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Carolina Panthers

James Bradberry: Aggressively Levelheaded


CHARLOTTE – Who knew someone could be destructive and even-tempered at the same time on the football field?

Head coach Ron Rivera says it is possible, and he's found it in rookie cornerback James Bradberry.

"He's a physical, aggressive young man," Rivera said Monday evening when he and Bradberry took part in the first Panther Talk of the regular season. "He plays very well with his hands, and he uses his arms very nicely. He tackles, which is one thing we love to get out of our corners because if a corner is a good tackler, that's a huge plus for your defense."

Bradberry recorded 128 stops over his four-year career at Samford University, leading to three All-Southern Conference selections before the Panthers picked him in the second round of the 2016 NFL Draft. He's already made a good impression as a pro, recording six tackles in his first game – second most on the team.

"He has the right mental makeup," Rivera said. "If something crazy happens, he's on to the next thing. He doesn't let it beat him down."

Bradberry tries his hardest to maintain his even-keel demeanor on the football field, regardless of the situation.

"If I get too excited out there," Bradberry said, "I have too much anxiety built up and then I start overcompensating and making plays that aren't there."

That attitude even extends to his attitude between plays, including interacting with opposing wide receivers.

"If he talks a lot, I might say something back," Bradberry said. "I'm not going to just let somebody talk to me all day. I'm going to say something back eventually. But normally, I don't say anything."

"He's a bright young man," Rivera continued. "He's inquisitive, he's always trying to learn and get better as a football player. He takes coaching very well. That's another huge plus. If you get a young guy that's playing and trying to do the things you're talking about, you know he's got a chance to be successful."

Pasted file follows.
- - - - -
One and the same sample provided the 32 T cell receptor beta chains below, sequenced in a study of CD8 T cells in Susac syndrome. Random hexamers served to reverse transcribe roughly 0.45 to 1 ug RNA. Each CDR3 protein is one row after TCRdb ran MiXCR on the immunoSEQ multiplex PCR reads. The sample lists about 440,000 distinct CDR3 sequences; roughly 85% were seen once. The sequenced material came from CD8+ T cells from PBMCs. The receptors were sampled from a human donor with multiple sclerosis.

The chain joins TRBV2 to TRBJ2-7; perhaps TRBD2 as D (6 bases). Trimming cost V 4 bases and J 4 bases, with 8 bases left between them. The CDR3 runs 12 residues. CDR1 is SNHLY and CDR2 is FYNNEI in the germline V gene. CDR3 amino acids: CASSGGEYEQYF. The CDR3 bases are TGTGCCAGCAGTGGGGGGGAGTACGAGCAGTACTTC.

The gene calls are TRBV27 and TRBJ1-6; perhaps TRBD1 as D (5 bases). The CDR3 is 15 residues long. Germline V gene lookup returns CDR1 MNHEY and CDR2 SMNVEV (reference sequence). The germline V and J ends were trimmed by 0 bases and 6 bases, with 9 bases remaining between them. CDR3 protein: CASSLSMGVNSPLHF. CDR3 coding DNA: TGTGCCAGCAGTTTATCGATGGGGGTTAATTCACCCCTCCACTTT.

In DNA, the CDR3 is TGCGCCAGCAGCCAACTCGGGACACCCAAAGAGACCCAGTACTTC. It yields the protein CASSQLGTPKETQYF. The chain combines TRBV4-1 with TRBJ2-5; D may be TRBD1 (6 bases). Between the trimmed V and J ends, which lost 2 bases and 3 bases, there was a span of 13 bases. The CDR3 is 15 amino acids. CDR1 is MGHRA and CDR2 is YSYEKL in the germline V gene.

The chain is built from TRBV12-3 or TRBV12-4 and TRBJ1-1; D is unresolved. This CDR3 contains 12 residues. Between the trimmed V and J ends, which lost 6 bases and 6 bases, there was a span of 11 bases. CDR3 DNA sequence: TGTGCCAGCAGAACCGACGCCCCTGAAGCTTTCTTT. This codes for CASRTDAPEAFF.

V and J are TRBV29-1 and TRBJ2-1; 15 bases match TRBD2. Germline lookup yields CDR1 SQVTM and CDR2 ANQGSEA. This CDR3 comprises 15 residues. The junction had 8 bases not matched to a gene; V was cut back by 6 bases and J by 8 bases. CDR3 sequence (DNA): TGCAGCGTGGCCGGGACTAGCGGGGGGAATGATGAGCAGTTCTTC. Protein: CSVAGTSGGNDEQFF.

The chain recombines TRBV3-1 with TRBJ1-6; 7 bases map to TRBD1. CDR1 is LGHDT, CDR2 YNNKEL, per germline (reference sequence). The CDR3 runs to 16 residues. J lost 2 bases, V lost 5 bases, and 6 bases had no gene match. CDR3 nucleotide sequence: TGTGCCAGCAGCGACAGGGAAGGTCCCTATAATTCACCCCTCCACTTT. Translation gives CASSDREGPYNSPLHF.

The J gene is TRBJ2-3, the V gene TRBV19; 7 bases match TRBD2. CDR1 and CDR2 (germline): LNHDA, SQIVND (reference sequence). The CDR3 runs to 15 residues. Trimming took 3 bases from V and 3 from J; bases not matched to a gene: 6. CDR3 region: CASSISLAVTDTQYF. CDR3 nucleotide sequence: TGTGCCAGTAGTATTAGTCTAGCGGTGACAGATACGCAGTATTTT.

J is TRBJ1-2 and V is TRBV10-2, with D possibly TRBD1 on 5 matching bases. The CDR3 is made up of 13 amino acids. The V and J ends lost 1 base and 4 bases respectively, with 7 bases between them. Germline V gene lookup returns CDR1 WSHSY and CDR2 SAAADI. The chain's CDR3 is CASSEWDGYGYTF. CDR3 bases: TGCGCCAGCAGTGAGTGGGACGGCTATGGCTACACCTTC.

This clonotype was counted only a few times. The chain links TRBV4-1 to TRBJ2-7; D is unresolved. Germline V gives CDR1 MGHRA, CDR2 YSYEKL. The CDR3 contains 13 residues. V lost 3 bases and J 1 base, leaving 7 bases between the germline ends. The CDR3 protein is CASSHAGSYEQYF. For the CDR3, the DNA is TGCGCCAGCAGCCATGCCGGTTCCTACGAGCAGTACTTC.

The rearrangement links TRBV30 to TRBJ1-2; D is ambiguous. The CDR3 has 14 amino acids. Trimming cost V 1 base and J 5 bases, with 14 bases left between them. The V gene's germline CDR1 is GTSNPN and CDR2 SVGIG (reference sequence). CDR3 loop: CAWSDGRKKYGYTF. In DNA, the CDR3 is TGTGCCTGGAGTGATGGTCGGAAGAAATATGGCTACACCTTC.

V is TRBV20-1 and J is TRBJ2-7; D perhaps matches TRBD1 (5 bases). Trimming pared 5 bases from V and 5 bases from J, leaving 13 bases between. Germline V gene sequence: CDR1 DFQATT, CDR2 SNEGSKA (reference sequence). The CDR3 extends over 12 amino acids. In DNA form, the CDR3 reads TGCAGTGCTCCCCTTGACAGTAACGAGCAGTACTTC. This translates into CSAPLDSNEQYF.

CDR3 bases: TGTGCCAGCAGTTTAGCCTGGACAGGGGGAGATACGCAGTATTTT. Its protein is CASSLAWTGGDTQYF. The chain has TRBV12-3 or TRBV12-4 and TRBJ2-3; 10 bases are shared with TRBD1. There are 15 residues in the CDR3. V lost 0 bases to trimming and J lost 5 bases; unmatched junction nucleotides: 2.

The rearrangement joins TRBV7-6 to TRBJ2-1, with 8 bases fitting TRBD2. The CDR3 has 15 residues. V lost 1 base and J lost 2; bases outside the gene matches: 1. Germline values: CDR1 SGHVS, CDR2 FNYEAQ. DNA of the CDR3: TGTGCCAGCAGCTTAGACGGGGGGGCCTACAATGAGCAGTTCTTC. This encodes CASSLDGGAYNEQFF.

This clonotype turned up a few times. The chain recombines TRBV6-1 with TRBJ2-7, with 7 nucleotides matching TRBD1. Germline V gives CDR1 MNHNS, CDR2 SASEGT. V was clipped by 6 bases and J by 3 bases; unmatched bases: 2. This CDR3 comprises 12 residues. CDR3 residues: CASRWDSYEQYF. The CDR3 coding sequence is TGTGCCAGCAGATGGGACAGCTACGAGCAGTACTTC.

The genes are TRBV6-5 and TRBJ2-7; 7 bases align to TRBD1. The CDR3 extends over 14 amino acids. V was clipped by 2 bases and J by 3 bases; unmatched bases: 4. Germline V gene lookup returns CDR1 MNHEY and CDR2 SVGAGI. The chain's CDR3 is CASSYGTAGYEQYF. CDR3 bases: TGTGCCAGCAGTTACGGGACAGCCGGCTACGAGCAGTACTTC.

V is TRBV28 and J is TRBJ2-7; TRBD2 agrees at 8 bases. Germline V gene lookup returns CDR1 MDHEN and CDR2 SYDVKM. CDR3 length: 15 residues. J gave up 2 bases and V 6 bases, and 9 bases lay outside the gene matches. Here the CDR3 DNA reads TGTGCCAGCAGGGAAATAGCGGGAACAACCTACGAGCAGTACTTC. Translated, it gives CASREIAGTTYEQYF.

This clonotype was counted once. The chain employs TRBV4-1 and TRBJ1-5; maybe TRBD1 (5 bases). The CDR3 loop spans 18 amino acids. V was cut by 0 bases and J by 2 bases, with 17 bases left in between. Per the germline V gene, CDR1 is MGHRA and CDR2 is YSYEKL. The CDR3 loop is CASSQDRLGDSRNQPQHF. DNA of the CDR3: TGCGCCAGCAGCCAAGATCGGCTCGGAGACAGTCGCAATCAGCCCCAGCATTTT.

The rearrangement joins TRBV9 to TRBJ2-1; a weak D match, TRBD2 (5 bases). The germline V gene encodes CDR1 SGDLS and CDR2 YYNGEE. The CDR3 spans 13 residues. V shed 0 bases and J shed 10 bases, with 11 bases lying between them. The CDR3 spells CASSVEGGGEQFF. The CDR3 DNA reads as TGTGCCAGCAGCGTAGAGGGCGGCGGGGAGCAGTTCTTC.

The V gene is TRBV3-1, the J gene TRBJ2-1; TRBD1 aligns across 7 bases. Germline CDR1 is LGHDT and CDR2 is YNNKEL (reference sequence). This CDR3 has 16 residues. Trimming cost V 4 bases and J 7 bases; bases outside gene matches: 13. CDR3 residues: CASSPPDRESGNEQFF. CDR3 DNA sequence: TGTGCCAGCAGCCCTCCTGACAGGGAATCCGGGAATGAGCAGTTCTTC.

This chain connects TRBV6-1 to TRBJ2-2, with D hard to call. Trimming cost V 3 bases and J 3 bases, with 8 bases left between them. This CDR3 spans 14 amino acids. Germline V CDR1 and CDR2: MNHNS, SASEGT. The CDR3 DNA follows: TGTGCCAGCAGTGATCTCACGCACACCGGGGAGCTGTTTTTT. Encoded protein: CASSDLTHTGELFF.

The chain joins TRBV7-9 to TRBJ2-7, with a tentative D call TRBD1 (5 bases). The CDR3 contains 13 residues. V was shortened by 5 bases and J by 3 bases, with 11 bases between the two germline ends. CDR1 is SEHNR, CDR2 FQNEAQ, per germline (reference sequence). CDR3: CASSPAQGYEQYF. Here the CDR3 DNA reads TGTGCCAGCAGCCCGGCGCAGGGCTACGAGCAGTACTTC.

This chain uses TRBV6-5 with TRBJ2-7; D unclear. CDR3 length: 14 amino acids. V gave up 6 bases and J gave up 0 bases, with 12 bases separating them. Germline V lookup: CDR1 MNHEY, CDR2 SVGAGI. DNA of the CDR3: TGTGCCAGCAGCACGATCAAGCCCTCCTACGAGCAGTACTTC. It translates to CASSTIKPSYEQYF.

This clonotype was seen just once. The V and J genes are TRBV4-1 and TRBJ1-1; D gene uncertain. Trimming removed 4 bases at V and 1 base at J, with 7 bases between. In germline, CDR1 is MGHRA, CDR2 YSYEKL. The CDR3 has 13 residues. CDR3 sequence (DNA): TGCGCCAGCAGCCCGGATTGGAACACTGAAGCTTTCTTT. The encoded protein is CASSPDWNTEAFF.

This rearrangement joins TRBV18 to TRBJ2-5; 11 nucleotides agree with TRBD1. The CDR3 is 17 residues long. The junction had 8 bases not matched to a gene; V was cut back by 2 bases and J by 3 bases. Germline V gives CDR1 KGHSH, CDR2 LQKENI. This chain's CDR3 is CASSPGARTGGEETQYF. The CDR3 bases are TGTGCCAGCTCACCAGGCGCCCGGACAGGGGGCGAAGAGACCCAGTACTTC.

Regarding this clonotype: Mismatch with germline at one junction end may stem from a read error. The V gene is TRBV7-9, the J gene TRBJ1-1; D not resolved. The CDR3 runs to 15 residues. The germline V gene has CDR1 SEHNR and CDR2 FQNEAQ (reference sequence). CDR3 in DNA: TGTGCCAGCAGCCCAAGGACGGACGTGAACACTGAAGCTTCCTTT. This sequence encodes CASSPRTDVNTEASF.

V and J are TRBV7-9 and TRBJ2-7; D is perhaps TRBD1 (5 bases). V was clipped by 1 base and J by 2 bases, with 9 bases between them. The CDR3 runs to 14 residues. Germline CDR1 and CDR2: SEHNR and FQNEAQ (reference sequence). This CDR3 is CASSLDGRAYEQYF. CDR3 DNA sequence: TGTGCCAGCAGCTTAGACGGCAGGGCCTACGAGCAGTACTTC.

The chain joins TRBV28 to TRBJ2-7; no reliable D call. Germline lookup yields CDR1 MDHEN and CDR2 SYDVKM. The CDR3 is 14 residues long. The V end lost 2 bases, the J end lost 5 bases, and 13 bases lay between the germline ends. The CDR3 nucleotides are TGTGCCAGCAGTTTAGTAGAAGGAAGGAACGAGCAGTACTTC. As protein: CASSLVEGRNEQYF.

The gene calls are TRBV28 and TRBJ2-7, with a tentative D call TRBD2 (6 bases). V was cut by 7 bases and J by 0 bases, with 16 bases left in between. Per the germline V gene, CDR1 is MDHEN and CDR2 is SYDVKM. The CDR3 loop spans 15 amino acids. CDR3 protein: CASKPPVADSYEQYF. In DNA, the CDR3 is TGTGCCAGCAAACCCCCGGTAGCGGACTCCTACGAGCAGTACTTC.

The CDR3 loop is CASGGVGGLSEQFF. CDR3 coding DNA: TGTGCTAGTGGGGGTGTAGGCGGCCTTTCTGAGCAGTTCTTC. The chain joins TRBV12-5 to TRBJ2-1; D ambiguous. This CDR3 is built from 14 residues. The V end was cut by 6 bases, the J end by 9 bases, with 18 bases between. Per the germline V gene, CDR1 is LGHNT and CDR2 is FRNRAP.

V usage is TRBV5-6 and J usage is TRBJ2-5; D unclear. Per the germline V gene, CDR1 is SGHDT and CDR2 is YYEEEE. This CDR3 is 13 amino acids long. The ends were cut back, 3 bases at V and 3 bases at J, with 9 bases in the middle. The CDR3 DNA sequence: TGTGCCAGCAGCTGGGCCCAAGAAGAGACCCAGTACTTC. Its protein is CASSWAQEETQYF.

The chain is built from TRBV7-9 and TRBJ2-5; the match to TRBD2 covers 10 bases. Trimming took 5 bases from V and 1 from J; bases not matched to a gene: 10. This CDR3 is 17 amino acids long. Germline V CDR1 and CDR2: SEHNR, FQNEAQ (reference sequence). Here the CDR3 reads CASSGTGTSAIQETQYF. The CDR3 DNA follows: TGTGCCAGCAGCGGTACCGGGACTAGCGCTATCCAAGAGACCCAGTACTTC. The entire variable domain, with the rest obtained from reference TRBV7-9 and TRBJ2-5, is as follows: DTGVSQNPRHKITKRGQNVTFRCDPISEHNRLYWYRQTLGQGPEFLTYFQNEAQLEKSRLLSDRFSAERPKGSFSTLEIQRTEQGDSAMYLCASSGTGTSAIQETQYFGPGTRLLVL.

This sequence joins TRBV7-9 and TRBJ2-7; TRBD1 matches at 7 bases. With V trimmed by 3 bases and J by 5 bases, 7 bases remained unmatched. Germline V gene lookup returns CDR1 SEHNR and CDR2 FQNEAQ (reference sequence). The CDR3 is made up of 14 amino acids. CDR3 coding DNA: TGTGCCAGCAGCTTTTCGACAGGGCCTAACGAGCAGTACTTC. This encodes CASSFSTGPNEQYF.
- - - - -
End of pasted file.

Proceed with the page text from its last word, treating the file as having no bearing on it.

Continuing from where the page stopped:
Bradberry has just the team to learn from: not only Rivera, defensive coordinator Sean McDermott, secondary coach Steve Wilks or any other member of the staff, but also experienced teammates only a locker or two away.

"The guy that's been the most help to me has been Robert McClain," Bradberry said. "He's a veteran. He's given me tips on how to watch film and what certain receivers want to do. He also takes great notes, so he's been very helpful to me."

One of the things Rivera was disappointed in during the Denver game was the run defense allowing the Broncos 148 yards. Under the tutelage of McClain and others, the rookie corner already knows how he's going to help the secondary improve.

"If he's running towards me, I've got to beat the block – the receiver that's in front of me – and actually make the play on the run because the safety's too far back to come up and get the tackle," Bradberry explained.

Like Rivera said: "He takes coaching well."

View the top photos from Carolina's loss at Denver by team photographer Melissa Melvin-Rodriguez.

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